There was an ongoing debate between the Sages as to whether the nazirite – whose laws are outlined in this week’s parshah – was to be praised. Recall that the nazirite was someone who voluntarily, usually for a specified period, undertook a special form of holiness. This meant that he was forbidden to consume wine or any grape products, to have a haircut, and to defile himself by contact with the dead.

 

Posted on: May 2nd, 2012

JudaismParsha

It is simply not the same to put on tefillin or keep kashrut or observe Shabbat in the Diaspora as in Israel. The Torah is the constitution of a holy people in the holy land. Only in Israel is the fulfillment of the commands a society-building exercise, shaping the contours of a culture as a whole. Only in Israel does the calendar track the rhythms of the Jewish year.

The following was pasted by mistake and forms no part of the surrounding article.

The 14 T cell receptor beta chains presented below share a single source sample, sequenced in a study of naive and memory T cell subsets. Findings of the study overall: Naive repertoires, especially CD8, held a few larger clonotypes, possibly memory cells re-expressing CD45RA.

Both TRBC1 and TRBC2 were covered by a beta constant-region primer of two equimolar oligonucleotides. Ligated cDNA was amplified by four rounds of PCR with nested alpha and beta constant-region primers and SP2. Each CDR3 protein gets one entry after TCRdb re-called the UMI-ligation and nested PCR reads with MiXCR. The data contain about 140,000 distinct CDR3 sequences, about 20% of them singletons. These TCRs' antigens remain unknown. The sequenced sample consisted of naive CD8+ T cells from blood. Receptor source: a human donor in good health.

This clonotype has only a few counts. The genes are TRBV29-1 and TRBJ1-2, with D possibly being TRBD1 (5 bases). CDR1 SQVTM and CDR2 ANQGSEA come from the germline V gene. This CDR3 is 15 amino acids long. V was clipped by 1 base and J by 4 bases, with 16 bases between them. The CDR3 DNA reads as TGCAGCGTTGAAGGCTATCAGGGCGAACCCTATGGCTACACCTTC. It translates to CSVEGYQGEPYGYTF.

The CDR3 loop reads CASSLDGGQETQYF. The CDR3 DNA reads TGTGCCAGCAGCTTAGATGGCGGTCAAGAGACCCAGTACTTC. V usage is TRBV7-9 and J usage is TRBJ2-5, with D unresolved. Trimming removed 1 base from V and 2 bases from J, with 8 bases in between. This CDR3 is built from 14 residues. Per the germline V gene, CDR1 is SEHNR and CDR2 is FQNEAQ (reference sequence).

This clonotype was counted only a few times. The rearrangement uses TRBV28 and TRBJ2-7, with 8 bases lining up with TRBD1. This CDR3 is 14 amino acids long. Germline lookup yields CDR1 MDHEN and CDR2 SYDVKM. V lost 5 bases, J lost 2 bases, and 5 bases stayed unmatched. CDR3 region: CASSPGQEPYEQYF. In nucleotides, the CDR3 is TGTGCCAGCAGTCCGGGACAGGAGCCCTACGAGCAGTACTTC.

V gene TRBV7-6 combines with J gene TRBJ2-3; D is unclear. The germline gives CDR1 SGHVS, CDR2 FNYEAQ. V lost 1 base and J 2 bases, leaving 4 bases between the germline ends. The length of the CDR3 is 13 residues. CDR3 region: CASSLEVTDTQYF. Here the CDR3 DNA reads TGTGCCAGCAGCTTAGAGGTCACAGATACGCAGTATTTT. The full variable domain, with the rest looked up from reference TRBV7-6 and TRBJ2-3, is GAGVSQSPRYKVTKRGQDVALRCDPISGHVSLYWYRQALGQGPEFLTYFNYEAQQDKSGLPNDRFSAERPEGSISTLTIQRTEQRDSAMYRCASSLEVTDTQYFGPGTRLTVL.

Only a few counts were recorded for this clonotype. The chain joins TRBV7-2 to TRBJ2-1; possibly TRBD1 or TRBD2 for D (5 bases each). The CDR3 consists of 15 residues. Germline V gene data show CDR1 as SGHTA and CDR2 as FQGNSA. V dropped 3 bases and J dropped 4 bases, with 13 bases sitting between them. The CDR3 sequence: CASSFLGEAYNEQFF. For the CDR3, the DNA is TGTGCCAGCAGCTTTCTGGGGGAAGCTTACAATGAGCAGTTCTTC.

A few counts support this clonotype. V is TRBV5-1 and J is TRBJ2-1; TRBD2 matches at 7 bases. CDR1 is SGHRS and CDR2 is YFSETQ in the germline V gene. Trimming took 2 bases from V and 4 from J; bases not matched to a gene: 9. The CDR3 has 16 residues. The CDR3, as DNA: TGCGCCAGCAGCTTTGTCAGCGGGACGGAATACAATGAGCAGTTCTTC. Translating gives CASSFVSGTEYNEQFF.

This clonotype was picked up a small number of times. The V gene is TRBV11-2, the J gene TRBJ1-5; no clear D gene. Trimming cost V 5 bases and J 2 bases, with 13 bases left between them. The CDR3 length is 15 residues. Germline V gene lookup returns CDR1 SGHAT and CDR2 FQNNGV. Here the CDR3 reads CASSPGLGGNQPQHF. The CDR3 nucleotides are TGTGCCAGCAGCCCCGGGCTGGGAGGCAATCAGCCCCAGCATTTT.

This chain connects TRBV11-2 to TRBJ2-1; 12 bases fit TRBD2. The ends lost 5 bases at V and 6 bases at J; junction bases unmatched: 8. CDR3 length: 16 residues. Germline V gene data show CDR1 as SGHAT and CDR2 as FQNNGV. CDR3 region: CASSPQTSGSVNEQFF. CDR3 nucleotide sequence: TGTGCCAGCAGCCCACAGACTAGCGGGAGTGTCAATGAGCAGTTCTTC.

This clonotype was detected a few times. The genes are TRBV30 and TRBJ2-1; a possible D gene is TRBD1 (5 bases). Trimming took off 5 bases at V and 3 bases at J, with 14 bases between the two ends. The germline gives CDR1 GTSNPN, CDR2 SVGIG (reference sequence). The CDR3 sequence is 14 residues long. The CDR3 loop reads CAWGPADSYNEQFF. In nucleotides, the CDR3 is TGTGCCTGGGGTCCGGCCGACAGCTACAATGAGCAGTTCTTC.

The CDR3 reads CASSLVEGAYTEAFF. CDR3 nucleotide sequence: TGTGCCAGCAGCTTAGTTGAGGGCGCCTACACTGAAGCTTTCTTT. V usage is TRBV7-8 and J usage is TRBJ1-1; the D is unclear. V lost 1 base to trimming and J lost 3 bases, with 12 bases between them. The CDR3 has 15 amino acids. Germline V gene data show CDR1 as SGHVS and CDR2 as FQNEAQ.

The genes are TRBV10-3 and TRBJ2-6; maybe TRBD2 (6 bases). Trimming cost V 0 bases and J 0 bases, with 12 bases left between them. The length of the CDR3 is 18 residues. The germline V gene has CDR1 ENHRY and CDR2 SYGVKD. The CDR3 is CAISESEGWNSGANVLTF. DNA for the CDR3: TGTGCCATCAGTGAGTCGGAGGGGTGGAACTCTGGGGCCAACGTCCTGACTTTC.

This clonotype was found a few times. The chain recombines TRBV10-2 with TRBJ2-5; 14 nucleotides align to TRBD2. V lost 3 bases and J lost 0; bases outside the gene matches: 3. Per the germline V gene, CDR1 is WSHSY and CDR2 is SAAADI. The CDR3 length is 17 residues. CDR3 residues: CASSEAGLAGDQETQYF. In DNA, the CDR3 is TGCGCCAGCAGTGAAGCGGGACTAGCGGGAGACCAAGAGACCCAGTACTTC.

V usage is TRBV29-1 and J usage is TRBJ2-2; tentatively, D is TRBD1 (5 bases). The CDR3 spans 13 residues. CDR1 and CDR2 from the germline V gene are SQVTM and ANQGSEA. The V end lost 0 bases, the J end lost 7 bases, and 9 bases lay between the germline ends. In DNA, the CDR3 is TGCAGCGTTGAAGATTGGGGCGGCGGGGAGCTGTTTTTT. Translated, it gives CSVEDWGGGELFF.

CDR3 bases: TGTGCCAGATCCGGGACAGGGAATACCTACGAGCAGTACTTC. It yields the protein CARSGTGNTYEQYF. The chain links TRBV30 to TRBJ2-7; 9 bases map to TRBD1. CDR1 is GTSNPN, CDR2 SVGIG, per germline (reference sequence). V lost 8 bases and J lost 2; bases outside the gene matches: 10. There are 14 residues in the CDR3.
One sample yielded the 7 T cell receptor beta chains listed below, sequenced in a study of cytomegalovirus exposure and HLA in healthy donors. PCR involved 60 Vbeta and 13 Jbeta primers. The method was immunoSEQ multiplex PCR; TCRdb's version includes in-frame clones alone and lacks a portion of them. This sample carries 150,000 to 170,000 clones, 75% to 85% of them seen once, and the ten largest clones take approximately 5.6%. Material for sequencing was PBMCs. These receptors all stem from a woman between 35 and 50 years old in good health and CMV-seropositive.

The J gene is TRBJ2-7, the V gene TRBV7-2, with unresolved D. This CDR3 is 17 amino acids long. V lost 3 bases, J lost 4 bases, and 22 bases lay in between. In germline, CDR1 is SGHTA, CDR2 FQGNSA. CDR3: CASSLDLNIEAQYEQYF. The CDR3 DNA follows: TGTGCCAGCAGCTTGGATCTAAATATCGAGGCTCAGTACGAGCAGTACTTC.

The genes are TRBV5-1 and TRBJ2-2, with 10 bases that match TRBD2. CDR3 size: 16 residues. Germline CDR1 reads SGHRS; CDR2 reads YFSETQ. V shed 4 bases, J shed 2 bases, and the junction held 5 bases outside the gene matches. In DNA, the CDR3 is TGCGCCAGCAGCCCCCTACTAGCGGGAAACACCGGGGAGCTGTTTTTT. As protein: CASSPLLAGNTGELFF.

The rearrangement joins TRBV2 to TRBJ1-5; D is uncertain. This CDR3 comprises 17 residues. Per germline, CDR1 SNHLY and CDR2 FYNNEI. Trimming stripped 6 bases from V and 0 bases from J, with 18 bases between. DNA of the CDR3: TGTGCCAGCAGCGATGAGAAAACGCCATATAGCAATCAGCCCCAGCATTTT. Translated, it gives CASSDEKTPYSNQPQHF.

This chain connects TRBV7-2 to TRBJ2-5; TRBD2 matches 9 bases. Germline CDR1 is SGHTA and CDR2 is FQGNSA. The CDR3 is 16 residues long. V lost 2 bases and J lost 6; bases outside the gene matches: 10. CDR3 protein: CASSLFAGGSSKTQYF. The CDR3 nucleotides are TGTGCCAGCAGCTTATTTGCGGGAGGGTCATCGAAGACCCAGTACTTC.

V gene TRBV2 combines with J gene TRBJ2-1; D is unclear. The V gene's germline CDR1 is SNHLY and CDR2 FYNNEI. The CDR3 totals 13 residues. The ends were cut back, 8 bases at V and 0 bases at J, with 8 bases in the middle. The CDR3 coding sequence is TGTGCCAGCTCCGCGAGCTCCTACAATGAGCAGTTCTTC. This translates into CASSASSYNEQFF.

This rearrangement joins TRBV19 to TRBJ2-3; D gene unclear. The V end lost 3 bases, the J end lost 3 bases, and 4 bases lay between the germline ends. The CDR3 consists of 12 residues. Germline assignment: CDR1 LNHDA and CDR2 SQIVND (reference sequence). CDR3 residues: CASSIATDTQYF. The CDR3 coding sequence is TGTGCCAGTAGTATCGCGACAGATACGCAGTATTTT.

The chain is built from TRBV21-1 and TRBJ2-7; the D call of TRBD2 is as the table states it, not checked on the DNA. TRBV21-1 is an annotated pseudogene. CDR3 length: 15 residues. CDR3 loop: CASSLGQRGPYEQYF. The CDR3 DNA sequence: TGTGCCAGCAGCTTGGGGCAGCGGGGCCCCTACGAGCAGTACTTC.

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Posted on: April 25th, 2012

JudaismParsha

It was the Septuagint, the early Greek translation of the Hebrew Bible, that translated tzara’at, the condition whose identification and cleansing occupies much of Parshiyot Tazria and Metzora as lepra, giving rise to a long tradition identifying it with leprosy.

 

Posted on: April 18th, 2012

JudaismParsha

Why was spontaneity wrong for Nadav and Avihu, yet right for Moshe Rabbeinu? The answer is that Nadav and Avihu were kohanim, priests. Moses was a navi, a prophet. These are two different forms of religious leadership. They involve different tasks and different sensibilities, indeed different approaches to time itself.